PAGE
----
These are some of the strategies that we can adopt at an individual level. It’s important to recognize that organizational factors, including high workloads, extended working hours, and time-consuming administrative tasks, are frequently cited as significant contributors to burnout. 

Personally, I have been able to integrate the empathic listening skill into my work time. For example, I can understand as a mother of four now adults, how difficult it was to wait in the doctor’s waiting room when I had to take the children to a sport or ballet practice. Integrating empathic listening has allowed me to increase my social connection that prevents feelings of burnout.

Recognizing the critical importance of maintaining our well-being, surgeons can proactively integrate preventive measures into their daily routines. One key aspect is maintaining a healthy work life balance, allowing time for personal pursuits and relaxation. Equally essential is setting clear boundaries between work and personal life, enabling us to recharge and rejuvenate.

Furthermore, effective task prioritization helps us tackle demanding schedules with greater efficiency, minimizing unnecessary stress. As we navigate the challenges of our profession, embracing these preventive strategies empowers us to not only to enhance our own resilience but also elevate the quality of care we provide our patients.

Fostering a positive and supportive work environment it’s not just a feel-good sentiment but a strategic imperative. When colleagues and leaders collaborate to create an atmosphere of respect, open communication, and empathy, the benefits are manifold. Team members thrive in such an environment, experiencing job satisfaction, improved mental well-being, and a greater sense of belonging. This in turn contributes to higher levels of productivity, enhance patient care and lower turnover rates. By prioritizing the cultivation of a supportive workplace, we invest in the overall health of our team, allowing us to collectively tackle challenges and seize opportunities with greater resilience and enthusiasm.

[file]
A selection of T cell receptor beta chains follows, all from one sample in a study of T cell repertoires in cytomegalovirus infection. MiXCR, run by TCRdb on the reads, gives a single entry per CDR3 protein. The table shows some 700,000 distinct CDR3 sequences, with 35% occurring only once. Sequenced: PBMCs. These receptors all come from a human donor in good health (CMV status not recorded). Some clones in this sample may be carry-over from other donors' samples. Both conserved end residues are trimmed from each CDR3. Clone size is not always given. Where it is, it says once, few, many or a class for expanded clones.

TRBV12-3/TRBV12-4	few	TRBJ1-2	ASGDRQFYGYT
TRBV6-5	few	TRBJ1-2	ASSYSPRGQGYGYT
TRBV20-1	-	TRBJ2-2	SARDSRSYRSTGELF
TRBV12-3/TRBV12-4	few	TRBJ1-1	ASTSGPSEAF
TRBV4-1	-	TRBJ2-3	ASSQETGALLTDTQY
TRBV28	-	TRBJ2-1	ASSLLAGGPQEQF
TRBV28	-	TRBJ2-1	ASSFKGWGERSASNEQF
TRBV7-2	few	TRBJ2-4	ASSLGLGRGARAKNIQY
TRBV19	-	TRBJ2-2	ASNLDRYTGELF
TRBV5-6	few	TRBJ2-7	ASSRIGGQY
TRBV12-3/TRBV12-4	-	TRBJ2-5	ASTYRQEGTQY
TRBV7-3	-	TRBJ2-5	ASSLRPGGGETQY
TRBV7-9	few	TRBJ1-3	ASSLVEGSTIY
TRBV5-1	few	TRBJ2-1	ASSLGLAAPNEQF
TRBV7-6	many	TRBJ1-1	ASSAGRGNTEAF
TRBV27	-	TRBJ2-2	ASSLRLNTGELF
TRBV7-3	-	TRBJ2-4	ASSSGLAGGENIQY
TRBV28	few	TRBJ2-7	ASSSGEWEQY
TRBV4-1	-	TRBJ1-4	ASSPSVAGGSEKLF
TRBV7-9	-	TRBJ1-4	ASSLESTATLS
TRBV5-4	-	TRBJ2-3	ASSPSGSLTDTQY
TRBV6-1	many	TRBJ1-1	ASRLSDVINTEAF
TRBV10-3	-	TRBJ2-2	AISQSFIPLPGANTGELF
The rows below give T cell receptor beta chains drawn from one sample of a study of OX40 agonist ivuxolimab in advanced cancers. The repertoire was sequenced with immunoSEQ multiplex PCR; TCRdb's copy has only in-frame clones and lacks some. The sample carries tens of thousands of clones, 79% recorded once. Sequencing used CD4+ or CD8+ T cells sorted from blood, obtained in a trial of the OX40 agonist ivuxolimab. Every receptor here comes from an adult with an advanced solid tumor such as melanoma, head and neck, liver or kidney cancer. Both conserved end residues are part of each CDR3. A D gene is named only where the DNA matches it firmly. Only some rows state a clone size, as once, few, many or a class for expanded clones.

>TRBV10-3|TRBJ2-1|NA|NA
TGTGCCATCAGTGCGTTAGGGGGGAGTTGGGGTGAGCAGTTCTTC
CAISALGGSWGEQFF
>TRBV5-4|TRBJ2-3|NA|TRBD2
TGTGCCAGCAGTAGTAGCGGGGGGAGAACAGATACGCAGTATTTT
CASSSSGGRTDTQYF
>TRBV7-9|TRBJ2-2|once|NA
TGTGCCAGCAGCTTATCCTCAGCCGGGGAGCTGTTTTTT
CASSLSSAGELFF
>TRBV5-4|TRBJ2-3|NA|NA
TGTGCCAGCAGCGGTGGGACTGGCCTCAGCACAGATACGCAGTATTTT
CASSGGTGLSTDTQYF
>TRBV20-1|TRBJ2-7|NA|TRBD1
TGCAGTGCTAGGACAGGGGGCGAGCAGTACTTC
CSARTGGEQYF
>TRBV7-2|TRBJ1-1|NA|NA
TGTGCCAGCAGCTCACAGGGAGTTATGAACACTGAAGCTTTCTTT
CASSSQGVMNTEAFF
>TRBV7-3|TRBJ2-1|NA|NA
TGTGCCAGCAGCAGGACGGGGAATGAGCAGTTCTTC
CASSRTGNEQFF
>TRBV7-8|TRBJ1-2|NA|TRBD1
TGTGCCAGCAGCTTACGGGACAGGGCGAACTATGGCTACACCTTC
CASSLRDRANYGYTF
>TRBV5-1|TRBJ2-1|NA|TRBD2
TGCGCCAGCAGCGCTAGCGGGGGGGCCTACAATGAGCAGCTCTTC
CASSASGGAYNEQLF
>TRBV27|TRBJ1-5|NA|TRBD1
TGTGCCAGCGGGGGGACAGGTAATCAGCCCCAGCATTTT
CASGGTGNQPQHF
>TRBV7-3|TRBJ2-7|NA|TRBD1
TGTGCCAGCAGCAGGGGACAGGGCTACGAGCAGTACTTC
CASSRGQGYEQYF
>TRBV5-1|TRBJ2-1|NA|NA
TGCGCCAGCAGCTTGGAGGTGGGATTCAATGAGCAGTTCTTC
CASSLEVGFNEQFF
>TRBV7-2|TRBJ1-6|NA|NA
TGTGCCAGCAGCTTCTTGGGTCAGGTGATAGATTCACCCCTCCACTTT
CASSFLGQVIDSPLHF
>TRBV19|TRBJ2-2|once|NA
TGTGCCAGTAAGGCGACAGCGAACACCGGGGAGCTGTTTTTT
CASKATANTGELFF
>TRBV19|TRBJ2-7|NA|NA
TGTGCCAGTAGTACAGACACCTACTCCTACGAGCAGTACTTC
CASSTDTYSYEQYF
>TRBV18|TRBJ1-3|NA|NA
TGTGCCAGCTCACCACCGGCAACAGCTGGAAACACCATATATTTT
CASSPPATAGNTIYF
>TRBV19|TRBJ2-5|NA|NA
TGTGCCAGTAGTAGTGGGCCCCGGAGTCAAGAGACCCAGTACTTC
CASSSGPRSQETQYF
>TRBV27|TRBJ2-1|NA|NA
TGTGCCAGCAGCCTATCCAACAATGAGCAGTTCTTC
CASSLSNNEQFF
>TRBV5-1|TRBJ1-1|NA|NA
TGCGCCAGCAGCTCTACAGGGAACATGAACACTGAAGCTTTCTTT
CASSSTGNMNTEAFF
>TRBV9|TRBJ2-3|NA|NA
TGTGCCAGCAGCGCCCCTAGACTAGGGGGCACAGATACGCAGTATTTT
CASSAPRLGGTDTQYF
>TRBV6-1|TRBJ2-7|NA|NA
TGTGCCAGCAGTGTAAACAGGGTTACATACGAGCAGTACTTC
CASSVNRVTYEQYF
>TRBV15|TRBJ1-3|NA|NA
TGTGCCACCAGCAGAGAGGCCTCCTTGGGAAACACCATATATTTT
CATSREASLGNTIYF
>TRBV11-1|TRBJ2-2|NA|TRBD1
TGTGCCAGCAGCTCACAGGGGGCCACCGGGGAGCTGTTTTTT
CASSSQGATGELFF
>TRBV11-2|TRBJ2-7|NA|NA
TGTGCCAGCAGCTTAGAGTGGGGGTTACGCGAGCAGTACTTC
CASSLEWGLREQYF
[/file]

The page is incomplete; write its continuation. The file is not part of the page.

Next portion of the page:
By concentrating on preventing and recovering from burnout across all these areas, organizations and individuals can create a more supportive environment that positively impacts productivity and overall satisfaction. 

As surgeons we get to be the leader of our teams most of the time and I encourage you to lead by example.


Dra. Elizabeth Perazza

Assistant Chief of Surgery


Urologic Surgeon


  1. Burnout: A Call to Action From the AUA Workforce Workgroup. Letter. J Urol. 2023;209(3):573-579
  2. Maslach, Christina, Wilmar B. Schaufeli, Michael P. Leiter(2001). Job Burnout. Annu. Rev. Psychol. 52:397–422 , 2001  by Annual Reviews.
  3. Maslach, C.; Jackson, S.; Leiter, M. Maslach Burnout Inventory, 4th ed.; Mind Garden: Menlo Park, CA, USA, 2018; pp. 10–74 
  4. Ortiz Rodríguez , J. A. (n.d.). SÍNDROME de desgaste profesional. Galenus , REVISTA PARA LOS MÉDICOS DE PUERTO RICO

I have been the Assistant Chief of Surgery @ the Veterans Administration Caribbean Healthcare System since 2018.

Staff Urologist with a practice in general urology since 2001.  Have led the implementation of prostate laser, and minimally invasive techniques to manage patients with enlarged prostate since 2010 until present.

Assistant Professor of Urology  Ad Honorem of the Puerto Rico School of Medicines, Universidad Central del Caribe, San Juan Bautista and Ponce Health Science.

Principal Investigator in Prostate cancer Prostatak protocol @ our Facility.

Presented this conference Beating Burnout : Tips at the PR Urological Association last October 2023.

Currently I also lead the initiative Mentoring the Future Puertorrican Surgeon, an initiative promoted by the PR Chapter of the American College of Surgeons designed to mentor our medical students interested in surgical careers.

I have been married to Dr. De Leon ( ENT Surgeon), mother of four children that are preparing one to become Ob -GYn, another in Masters of Health Administration and twins , one pursuing Psychology and the other general science.

Hope this material is of benefit to everyone who has been “burned out “ , as I was from 2008-2016.